• Policy and Legislation
Cover of Summary Report: Higg Index Tools Analysis and Compliance Initiatives
November 22, 2023

Developed in partnership with the Global Fashion Agenda, the Sustainable Apparel Coalition has developed a Higg Index Tools Analysis and Compliance Initiatives Summary Report, which is now available to the public.

In collaboration with professional consultancies and partners, the SAC initiated analyses of the Higg Index tools in relation to relevant existing and upcoming EU and national (European) legislation. The summary provides key messages and main outcomes of the analysis, along with proposed next steps.

As part of this process, the SAC developed an overview for members explaining how relevant European legislation is applicable to the requirements of the Higg Index tools. It intends to map out the complex and rapidly evolving policy landscape, and support members in their compliance work with their own legal and compliance teams.

The initial analysis considered factors such as corporate sustainability due diligence and corporate sustainability reporting and was intended to assess to what extent the Higg Index tools can assist members in their compliance efforts, where appropriate. The SAC is also collaborating with Worldly, an impact intelligence platform that hosts and supports leading industry solutions including the SAC’s Higg Index tools, to deliver a white paper that comprehensively outlines how brands can use the tools to prepare for compliance with the European Corporate Sustainability Reporting Directive (CSRD), in particular.

Key messages of the summary include:

  1. The Higg Index tools are periodically updated to proactively address the increasing demands raised by legislation for transparency and disclosure. While they were not originally intended to align with regulations or support regulatory compliance, the Higg Index tools can and, increasingly, will provide insights and data that can support members’ compliance efforts. The Higg Brand & Retail Module (BRM) stands as a good example, being well aligned with the EU Corporate Sustainability Reporting Directive (CSRD) requirements. With the final sector-specific standards expected soon, the SAC will further align the Higg BRM to the regulatory reporting requirements therein.
  2. With regard to the Corporate Sustainability Due Diligence Directive (CSDDD), the assessment confirmed that the Higg BRM was not designed as a due diligence tool, and therefore cannot be used, on its own, as a comprehensive due diligence tool. However, while the Higg BRM will undoubtedly have a role to play in a due diligence process, such a process goes beyond the scope of a single self-assessment survey such as the Higg BRM.
  3. The SAC will work together with partners and key stakeholders to develop and support innovative projects such as an OECD-aligned Human Rights and Environmental Due Diligence (HREDD) framework. Among others, the SAC will collaborate with Worldly and Fair Wear to deliver resources and guidance to help brands and other industry stakeholders understand, navigate, and implement impactful human rights due diligence. By working together, these groups aim to drive industry alignment, raise the bar for human rights, and reduce negative impacts on the environment and nature across global garment supply chains. The SAC will also explore more formally how the organization can facilitate members and the industry in meeting future regulatory obligations.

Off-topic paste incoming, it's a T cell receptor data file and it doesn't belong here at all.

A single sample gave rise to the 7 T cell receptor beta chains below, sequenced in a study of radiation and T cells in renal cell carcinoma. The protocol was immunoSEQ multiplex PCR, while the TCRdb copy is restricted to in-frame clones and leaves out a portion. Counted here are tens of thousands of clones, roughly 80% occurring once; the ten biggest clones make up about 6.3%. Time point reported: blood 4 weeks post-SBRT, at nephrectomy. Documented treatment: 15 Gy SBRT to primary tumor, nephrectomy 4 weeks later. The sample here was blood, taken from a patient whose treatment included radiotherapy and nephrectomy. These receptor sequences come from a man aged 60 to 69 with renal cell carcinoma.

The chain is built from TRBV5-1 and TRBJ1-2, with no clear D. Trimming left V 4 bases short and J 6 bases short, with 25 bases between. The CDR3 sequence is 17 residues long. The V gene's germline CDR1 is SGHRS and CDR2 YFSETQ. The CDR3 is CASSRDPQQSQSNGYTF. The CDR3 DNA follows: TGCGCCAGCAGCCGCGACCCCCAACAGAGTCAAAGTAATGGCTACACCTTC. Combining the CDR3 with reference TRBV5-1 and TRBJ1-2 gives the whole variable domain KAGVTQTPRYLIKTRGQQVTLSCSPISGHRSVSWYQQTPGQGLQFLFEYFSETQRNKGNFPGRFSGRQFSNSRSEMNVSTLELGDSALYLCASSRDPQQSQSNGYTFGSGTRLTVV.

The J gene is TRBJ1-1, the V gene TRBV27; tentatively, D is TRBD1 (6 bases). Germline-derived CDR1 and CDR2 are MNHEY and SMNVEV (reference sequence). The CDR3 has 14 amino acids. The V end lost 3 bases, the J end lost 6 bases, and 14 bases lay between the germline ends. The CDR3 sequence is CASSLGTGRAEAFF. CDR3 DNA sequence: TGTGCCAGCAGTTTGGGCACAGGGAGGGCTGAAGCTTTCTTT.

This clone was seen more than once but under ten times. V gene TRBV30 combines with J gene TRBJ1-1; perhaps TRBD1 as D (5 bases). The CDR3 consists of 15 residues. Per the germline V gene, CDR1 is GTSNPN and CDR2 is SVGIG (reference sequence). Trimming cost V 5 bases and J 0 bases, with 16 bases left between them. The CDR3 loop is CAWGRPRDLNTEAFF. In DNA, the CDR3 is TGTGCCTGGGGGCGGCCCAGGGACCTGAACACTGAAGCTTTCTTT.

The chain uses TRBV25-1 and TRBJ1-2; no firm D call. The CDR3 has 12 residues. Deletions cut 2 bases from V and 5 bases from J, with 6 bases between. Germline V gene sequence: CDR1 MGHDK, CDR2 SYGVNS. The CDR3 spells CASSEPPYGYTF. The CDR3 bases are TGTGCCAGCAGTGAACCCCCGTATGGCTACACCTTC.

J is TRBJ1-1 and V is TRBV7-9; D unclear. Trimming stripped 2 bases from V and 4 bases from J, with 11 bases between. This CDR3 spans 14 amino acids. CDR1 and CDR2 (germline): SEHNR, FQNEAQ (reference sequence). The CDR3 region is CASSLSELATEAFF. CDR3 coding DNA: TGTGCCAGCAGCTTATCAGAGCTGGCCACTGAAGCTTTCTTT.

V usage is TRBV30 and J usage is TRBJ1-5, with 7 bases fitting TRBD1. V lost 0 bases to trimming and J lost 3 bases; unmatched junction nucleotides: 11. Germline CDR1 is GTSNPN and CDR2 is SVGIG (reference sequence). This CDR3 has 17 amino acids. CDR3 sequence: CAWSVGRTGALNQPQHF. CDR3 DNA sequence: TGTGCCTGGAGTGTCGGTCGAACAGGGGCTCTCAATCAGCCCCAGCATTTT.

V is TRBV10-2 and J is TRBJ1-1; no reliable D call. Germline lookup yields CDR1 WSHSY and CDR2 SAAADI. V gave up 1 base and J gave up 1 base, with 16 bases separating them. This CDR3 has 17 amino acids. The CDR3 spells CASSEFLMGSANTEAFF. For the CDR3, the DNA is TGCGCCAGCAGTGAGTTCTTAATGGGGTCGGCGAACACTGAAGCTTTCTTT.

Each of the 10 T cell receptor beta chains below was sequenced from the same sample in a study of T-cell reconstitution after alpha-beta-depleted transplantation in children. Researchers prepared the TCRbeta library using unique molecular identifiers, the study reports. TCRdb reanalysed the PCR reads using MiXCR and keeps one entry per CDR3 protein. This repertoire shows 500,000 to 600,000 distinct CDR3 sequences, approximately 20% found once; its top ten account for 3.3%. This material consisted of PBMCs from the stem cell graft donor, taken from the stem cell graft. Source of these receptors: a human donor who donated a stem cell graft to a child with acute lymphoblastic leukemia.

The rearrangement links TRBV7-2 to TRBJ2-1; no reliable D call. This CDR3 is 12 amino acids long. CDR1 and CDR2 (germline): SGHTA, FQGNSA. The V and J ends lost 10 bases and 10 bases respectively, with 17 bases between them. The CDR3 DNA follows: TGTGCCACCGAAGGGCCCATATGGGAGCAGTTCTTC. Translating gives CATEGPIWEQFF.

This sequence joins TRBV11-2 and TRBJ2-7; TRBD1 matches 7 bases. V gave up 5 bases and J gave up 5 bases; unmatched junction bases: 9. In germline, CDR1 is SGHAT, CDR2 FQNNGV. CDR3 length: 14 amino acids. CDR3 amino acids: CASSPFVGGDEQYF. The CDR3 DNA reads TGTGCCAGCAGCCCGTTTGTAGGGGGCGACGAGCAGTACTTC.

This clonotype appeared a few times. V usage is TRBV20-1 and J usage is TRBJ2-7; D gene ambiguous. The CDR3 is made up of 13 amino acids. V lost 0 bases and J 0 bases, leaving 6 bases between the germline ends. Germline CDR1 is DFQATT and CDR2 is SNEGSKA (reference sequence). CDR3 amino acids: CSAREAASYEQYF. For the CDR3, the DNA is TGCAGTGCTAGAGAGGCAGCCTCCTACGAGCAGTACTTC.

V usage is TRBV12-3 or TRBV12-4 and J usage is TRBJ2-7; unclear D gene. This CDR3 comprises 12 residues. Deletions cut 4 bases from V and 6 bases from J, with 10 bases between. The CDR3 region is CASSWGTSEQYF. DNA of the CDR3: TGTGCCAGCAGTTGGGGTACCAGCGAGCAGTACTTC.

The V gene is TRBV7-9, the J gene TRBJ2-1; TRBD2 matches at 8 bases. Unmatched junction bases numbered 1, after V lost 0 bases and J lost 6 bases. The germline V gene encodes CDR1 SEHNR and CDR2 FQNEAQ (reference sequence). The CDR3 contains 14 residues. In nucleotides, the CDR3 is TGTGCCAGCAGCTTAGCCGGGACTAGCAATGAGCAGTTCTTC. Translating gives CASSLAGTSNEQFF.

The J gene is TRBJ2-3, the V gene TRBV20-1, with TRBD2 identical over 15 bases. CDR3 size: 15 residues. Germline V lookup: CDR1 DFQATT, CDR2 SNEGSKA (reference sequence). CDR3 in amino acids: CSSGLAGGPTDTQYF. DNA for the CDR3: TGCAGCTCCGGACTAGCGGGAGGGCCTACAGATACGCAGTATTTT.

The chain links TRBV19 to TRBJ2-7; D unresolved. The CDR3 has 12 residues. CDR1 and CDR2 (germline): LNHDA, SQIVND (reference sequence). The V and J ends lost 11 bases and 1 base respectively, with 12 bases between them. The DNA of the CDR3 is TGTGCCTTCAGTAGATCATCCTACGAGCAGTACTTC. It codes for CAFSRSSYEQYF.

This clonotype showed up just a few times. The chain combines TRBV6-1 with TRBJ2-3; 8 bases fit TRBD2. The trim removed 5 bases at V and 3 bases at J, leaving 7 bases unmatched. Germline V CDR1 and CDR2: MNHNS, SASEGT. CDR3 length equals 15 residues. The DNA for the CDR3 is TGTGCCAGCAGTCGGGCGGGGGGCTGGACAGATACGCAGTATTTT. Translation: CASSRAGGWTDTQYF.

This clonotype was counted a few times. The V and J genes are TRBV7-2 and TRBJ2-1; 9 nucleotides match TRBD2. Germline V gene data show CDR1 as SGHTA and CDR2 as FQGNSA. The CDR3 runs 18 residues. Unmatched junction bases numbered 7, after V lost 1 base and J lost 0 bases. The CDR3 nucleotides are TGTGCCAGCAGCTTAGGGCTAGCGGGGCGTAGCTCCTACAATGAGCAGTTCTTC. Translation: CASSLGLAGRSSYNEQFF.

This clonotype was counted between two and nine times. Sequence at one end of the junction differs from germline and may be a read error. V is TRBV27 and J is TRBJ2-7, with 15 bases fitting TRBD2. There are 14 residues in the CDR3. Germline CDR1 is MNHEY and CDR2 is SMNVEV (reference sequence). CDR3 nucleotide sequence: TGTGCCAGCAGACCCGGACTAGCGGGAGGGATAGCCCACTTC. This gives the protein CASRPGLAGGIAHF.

4. The SAC has developed an overview of relevant European legislation for SAC members that is applicable to the questions and requirements of the Higg Brand and Retailer Module (BRM), Higg Product Module (PM) and Higg Materials Sustainability Index (MSI), Higg Facility Environmental Module (FEM) and Higg Facility Social & Labor Module (FSLM). This overview is set to be published by the end of the year and will be made available for members only, as the resource is intended to aid members in their ongoing compliance work alongside their own legal teams.
  5. The SAC actively advocates and collaborates with policymakers, emphasizing the importance of ensuring that its tools remain relevant and in line with the most current sustainability standards and legislation. The SAC works towards ensuring that its expertise is integrated effectively into the legislative and regulatory processes – in the context of and beyond its role in facilitating the PEF Technical Secretariat for Textiles and Footwear. The Higg Product Module (PM) and Higg Materials Sustainability Index (MSI) particularly stand as strong opportunities for advocating this crucial alignment, e.g. in the context of the Substantiating Green Claims Directive, as well as the Delegated Act on Textiles for the Ecodesign for Sustainable Products Regulation (ESPR).

As the Higg Index tools touch upon many aspects included in the regulatory and reporting obligations, the purpose of the collaborative work is to keep abreast of the latest key regulatory developments. This helps in considering potential refinements to the Higg Index tools in the future. Relevant legislation is constantly changing, and many pieces of legislation have yet to be finalized. Hence, the analysis will be conducted continuously, so the Higg Index tools ceaselessly meet the evolving expectations and needs of members and users.

Summary Report: Higg Index Tools Analysis and Compliance Initiatives

  • Policy and Legislation

To assist our members in navigating the evolving regulatory landscape, we initiated analyses of the Higg Index tools in relation to relevant existing and upcoming EU and national legislation in collaboration with partners and professional consultancies.

Summary Report cover
November 20, 2023